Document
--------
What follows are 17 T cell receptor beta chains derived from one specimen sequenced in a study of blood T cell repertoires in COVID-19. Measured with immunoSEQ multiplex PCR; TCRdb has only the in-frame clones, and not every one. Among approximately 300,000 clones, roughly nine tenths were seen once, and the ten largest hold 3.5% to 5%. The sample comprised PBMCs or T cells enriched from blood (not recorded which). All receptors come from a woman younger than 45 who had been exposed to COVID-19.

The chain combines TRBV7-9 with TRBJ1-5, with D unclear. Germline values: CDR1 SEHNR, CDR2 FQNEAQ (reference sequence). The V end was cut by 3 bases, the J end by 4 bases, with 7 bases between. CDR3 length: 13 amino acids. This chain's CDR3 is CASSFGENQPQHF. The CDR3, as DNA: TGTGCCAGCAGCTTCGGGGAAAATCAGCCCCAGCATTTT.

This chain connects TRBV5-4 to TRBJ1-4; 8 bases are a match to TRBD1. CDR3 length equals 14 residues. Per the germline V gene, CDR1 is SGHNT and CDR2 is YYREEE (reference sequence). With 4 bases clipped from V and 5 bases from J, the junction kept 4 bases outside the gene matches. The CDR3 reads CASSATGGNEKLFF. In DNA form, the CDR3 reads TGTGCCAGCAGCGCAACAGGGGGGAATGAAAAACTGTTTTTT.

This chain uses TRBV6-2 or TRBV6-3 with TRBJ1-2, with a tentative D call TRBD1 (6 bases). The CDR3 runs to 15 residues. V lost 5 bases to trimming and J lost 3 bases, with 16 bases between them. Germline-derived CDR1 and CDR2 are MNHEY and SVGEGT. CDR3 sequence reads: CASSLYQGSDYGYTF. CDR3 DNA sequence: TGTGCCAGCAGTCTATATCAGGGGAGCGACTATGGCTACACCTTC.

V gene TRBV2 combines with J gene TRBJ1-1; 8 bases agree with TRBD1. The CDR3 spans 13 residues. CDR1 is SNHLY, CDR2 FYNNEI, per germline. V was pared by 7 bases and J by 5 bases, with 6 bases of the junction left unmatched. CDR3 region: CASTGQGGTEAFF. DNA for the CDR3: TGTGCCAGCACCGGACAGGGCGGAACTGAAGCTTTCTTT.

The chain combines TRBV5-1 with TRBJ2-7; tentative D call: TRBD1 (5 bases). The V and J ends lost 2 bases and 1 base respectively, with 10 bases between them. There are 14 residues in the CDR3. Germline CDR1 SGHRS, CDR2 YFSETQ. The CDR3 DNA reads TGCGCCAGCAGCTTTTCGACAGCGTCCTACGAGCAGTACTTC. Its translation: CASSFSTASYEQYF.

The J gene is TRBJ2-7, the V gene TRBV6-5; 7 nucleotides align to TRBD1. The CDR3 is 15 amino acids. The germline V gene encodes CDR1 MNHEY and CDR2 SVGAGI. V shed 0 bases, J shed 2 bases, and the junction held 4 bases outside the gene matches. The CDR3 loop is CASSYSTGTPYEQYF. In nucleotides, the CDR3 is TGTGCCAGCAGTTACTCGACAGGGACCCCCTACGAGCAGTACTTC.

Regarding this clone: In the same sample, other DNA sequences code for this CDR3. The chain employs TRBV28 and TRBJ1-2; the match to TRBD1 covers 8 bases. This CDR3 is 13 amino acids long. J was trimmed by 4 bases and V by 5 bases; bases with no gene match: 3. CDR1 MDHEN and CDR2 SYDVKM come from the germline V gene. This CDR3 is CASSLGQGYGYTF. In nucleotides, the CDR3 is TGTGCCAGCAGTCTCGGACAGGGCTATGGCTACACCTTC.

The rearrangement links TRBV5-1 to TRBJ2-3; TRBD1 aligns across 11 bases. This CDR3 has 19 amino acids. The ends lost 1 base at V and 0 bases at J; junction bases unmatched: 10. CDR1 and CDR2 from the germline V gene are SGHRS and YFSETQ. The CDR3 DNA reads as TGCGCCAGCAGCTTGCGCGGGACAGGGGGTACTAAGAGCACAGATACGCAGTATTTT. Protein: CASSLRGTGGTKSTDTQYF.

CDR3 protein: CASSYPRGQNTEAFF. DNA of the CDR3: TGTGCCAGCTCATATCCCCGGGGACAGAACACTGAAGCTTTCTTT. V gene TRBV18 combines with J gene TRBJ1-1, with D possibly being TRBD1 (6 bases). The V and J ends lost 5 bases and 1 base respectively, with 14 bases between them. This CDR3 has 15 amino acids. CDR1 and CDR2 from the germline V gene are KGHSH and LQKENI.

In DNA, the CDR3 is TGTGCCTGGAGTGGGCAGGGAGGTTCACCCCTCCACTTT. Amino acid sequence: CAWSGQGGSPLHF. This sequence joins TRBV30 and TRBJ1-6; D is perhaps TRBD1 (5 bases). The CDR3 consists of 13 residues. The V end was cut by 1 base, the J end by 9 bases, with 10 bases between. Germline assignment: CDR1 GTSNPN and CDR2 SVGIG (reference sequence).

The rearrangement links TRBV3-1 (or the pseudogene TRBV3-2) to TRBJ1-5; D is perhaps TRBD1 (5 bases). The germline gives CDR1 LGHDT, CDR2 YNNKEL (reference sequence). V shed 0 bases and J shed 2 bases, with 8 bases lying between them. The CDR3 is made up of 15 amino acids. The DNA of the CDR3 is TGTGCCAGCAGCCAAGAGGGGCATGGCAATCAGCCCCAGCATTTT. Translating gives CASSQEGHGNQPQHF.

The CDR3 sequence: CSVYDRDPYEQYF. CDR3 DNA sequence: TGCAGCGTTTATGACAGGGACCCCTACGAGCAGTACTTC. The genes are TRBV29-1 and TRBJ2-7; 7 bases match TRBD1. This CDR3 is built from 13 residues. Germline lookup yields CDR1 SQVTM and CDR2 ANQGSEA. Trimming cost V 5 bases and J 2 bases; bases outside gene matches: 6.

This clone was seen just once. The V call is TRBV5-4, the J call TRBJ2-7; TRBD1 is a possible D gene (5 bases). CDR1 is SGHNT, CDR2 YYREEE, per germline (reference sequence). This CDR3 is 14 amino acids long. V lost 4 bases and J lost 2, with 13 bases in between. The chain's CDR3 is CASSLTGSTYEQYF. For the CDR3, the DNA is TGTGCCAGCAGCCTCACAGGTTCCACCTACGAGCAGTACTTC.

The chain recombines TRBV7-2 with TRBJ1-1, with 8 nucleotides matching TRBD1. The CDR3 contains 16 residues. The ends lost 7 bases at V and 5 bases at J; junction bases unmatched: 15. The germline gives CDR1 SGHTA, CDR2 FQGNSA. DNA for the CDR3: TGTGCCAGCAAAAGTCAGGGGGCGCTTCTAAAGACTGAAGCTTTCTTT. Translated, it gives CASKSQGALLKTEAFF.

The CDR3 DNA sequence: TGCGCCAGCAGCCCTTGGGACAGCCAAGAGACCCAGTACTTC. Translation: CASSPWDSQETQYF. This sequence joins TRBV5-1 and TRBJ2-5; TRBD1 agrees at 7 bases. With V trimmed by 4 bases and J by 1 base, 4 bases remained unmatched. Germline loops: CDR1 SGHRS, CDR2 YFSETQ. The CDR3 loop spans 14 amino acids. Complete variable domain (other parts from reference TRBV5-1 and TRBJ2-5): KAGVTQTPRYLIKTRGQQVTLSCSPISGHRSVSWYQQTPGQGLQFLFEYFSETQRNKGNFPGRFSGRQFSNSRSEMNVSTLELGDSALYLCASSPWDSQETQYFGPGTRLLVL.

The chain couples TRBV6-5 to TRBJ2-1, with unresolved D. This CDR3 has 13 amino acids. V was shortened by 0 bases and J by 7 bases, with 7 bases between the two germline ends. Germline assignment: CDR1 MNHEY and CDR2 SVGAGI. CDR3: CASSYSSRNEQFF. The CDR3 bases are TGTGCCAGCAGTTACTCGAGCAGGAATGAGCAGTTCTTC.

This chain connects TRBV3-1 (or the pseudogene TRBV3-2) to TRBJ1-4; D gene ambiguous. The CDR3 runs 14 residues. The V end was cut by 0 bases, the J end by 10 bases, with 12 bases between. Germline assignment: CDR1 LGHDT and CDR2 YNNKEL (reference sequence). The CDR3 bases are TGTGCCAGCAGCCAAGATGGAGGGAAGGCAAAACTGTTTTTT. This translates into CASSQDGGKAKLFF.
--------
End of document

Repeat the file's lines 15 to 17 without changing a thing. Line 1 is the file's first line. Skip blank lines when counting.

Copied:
The chain recombines TRBV7-2 with TRBJ1-1, with 8 nucleotides matching TRBD1. The CDR3 contains 16 residues. The ends lost 7 bases at V and 5 bases at J; junction bases unmatched: 15. The germline gives CDR1 SGHTA, CDR2 FQGNSA. DNA for the CDR3: TGTGCCAGCAAAAGTCAGGGGGCGCTTCTAAAGACTGAAGCTTTCTTT. Translated, it gives CASKSQGALLKTEAFF.

The CDR3 DNA sequence: TGCGCCAGCAGCCCTTGGGACAGCCAAGAGACCCAGTACTTC. Translation: CASSPWDSQETQYF. This sequence joins TRBV5-1 and TRBJ2-5; TRBD1 agrees at 7 bases. With V trimmed by 4 bases and J by 1 base, 4 bases remained unmatched. Germline loops: CDR1 SGHRS, CDR2 YFSETQ. The CDR3 loop spans 14 amino acids. Complete variable domain (other parts from reference TRBV5-1 and TRBJ2-5): KAGVTQTPRYLIKTRGQQVTLSCSPISGHRSVSWYQQTPGQGLQFLFEYFSETQRNKGNFPGRFSGRQFSNSRSEMNVSTLELGDSALYLCASSPWDSQETQYFGPGTRLLVL.

The chain couples TRBV6-5 to TRBJ2-1, with unresolved D. This CDR3 has 13 amino acids. V was shortened by 0 bases and J by 7 bases, with 7 bases between the two germline ends. Germline assignment: CDR1 MNHEY and CDR2 SVGAGI. CDR3: CASSYSSRNEQFF. The CDR3 bases are TGTGCCAGCAGTTACTCGAGCAGGAATGAGCAGTTCTTC.